3. March 15, 2023 at 2:23 pm

    Lin Gregory


    I love hearing about nature as it changes in your part of the world Elaine, you describe it so well. I also keep an eye on the sky to see the angle of the sun (when it appears!) in these gloomy in-between days of March. The saying ‘March comes in like a lion and goes out like a lamb’, so far is very true this year over here, but, like you, watching where the sun is when I’m walking reminds me Spring really is nearly here. Back at Winter Solstice it was setting around 3.50pm, now its already at 6.05pm and warmer days are forecast, so hopefully we’ll have some bright days ahead very soon!!

    1. March 15, 2023 at 3:03 pm

      Elaine Mansfield


      The last few days were overwhelming with wind and snow, Lin, but today is calmer and the sky is intense blue. Weather changes quickly this time of year. My change in day length is so much less than yours, but it’s still changing fast and the Spring Equinox comes in just a few days. The dogs get me outside in the wildest weather, but I’ll stay out longer today so Disco can dig in the snow and Willow can roll in it. They have their preferred ways of playing in a snowy field, but their joy is contageous. Sending wishes for sunny days to you.

  4. March 15, 2023 at 11:43 am

    Aladin Fazel


    Beautiful description of the changing seasons towards the light. Thank you, dear Elaine. Although here, it was a cold and wet February and continued into March, it is going so up and down that we can feel it comes to Spring yet. Take care, dear friend. Blessing.

    1. March 15, 2023 at 2:57 pm

      Elaine Mansfield


      It’s up and down here, too. Today is clear and sunny with bright reflections off the snow. (I need Joe Biden sunglasses.) Blessings to you, too, as the days lengthen. May there be peace in the world.

  5. March 15, 2023 at 11:04 am

    Marian Beaman


    “I notice spring’s subtle presence,” you say–a benefit of living in the temperate zone. Here in Florida with a sub-tropical climate, the shift in seasons is much less dramatic.

    My sister Jean, living in PA close to the New York border got the blast you describe here around the Finger Lakes: two feet on snow on her deck, coating the Adirondack chairs.

    This post was an absolute pleasure to read with your characteristic clever imagery. One I especially enjoyed: your description of Disco being transfixed by the birds, focusing “like a child watching Donald Duck cartoons.”

    I remember such mid-March blizzards in Pennsylvania growing up, usually announcing the dramatic exit of winter.

    1. March 15, 2023 at 2:54 pm

      Elaine Mansfield


      Marian, I know you lived in PA as a child, so you know how challenging March can be. As soon as I posted this, the weather went nutso. Unlike the wild wind and snow the last few days, today is calm. I got less than a foot of snow and that’s OK with me. Disco loves watching birds, especially on a frigid day when I don’t want to be outside for long. She doesn’t want to be outside in the cold either, but she loves watching and I enjoy watching her observe details I might miss. I’m pulling on my boots and taking the dogs out for a snow hike. Strong sun and a warm earth means it’s already melting. Hurrah! I’m ready for spring.

  6. March 14, 2023 at 10:12 am

    Deborah Gregory


    Dear Elaine,

    Oh, it’s wonderful to follow the seasons with you! I think that’s what I enjoy most with my nature loving friends as we enter another spring together. Thank you for sharing more field notes from your nature diary that includes lovely photos of your cardinal couple, mythical fragments of the Anemoi, luxuriant mosses, puffed up doves and sprouting ferns and lastly but not least, more snow! Let alone all the daily drama that must unfold around your bird feeders and nesting boxes, alike!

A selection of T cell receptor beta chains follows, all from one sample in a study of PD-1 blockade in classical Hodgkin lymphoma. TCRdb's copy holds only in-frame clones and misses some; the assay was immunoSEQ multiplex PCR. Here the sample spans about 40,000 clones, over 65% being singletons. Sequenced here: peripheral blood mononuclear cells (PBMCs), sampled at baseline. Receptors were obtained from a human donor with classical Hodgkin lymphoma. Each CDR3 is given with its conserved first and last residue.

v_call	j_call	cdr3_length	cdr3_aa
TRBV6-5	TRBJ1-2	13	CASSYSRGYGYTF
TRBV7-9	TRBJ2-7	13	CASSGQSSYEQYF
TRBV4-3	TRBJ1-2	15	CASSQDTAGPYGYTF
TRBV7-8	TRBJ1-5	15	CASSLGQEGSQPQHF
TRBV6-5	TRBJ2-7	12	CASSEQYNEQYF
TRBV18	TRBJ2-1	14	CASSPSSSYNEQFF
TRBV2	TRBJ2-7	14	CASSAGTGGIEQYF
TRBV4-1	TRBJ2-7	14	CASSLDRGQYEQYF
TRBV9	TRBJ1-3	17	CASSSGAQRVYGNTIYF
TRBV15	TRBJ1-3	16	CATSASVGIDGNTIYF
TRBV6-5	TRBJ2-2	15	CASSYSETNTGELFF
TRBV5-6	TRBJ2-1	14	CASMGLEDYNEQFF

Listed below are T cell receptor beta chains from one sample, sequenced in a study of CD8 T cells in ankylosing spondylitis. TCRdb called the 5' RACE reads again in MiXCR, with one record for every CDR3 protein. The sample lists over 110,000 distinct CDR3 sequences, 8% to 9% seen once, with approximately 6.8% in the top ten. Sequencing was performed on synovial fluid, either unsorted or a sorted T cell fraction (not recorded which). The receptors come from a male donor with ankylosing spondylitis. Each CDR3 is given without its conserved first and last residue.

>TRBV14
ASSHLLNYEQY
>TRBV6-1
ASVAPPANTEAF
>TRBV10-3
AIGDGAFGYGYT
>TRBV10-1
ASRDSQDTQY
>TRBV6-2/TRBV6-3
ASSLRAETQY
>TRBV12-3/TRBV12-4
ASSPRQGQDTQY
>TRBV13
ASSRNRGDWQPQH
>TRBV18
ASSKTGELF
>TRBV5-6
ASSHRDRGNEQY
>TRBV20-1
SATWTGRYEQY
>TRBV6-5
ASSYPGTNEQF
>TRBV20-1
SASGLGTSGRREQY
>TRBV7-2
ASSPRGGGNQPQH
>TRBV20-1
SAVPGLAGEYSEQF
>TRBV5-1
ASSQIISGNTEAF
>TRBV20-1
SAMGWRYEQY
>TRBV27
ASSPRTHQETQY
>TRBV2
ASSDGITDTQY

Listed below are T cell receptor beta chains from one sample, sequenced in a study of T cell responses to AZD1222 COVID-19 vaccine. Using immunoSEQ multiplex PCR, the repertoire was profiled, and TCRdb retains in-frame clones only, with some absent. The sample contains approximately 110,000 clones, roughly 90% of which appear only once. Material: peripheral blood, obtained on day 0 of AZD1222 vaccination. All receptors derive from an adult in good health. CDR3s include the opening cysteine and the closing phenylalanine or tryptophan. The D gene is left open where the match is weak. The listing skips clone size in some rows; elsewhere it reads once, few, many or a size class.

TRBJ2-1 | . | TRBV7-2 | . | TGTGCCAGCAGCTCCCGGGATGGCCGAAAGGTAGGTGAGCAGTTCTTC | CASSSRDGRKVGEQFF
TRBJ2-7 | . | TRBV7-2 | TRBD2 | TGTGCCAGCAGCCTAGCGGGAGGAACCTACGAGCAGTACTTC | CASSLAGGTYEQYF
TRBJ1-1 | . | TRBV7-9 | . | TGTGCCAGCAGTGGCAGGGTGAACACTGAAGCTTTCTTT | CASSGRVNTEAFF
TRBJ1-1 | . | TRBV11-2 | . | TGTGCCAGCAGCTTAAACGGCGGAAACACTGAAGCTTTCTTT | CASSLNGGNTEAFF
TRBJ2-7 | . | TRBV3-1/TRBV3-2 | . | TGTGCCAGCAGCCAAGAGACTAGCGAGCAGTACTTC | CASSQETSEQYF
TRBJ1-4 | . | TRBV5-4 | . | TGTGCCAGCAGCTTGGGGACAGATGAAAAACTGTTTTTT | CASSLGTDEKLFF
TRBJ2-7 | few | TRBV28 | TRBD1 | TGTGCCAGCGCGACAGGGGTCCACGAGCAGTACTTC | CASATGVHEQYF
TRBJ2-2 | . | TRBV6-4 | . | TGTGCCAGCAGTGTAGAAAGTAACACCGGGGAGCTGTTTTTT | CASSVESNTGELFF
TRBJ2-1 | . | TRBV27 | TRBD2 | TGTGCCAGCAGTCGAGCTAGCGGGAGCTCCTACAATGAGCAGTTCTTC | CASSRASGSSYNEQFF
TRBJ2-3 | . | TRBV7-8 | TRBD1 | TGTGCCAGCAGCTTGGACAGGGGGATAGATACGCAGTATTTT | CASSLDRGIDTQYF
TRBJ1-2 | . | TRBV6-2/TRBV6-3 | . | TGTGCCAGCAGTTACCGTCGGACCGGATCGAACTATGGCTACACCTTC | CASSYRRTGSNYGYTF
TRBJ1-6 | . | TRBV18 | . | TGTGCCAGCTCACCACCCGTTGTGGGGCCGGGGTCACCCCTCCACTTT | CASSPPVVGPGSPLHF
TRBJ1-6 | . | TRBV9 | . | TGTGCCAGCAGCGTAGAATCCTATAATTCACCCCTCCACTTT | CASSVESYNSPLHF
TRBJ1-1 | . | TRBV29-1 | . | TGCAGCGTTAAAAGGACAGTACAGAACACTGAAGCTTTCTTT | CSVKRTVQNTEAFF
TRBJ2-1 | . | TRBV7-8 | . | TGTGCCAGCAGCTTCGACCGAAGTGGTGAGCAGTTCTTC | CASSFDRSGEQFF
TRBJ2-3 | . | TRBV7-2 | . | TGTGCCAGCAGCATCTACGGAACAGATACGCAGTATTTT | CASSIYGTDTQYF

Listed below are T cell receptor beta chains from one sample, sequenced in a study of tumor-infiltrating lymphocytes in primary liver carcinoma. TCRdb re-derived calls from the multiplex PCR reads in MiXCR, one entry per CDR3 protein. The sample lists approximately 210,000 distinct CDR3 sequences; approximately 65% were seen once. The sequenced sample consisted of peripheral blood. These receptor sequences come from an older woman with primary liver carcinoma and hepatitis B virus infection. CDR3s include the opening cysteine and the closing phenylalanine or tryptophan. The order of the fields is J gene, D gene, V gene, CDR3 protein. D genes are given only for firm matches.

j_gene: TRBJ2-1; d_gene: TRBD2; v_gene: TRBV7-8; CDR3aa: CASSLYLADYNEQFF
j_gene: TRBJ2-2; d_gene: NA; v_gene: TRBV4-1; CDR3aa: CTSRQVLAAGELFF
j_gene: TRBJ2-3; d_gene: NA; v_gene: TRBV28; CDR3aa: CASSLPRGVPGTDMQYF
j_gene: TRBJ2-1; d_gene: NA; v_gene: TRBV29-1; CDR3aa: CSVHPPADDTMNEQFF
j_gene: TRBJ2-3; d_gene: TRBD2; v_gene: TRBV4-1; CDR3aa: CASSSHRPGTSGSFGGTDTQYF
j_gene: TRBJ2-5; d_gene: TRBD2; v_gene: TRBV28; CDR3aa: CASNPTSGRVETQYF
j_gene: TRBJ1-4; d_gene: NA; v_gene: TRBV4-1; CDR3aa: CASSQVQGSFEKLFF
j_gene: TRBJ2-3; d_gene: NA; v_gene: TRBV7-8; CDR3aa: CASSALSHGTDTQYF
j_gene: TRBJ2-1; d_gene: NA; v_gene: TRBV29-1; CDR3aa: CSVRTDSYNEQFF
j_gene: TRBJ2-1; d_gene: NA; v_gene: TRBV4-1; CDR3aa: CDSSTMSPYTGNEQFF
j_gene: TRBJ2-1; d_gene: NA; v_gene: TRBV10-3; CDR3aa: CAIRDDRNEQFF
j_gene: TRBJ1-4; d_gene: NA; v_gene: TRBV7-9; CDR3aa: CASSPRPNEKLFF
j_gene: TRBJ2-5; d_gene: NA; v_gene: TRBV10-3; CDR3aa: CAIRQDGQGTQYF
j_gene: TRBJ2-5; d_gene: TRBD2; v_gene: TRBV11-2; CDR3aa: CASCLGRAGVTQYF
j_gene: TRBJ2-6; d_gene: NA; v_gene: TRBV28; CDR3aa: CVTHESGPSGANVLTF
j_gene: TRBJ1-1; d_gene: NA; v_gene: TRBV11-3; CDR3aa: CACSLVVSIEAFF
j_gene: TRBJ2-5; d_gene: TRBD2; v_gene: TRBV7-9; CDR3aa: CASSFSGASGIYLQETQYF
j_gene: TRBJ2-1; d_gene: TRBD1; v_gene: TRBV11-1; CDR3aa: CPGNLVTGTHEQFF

Brrr! Here in the UK it’s been unseasonably cold but luckily where we live on the south coast, we seem to have escaped the heaviest snowfalls and fiercest winds. Father Sun has also put in an appearance on occasion, here and there … but oh boy is it cold! Too cold to even go for a short walk down to the beaches. This weekend looks promising though as the temperatures are set to rise to a heady 13 degrees, positively balmy! Great because staying has meant eating more biscuits than usual!

    Love and light, Deborah.

    1. March 14, 2023 at 2:01 pm

      Elaine Mansfield


      Of course, I chose to write about signs of spring and post it on the day of the biggest snowstorn of the winter. Ha! But as soon as that snow melts, the moss and greens and maybe even crocus shoots will be waiting. My son bought me four types of Asiatic lilies and will plant those after the snow melts. He likes variety. A flock of Red-winged Blackbirds showed up today–another bird you probably don’t know, but I’ll hope my photos capture their red and yellow bars under black wings. Our long-term weather forecast predicts cold weather for the next few weeks, so I don’t expect to be cozy outside. A snowy March is common here, but we’ve been spoiled this winter and it’s still a shock when the cold hits. All the wild critters go about their daily tasks of finding food and shelter in the spruce trees or in the forest. Yes, 13 C would feel balmy here, too, but I don’t think we’ll see that for a while.

      You’d laugh at the way I dress–two layers of wool socks under tall insulated boots, long underwear on top and bottom, loose warm pants and shirt, and snow pants and jacket over that layer to block the wind. My outer jacket is also insulated and then a wool scarf, hat, and gloves. I also know the paths to get out of the wind quickly, so head for those. The dogs wear their vests and they’re so happy in the snow, so their joy eases my grumbling. May we stay warm and well fed. Love to you from the land of snow.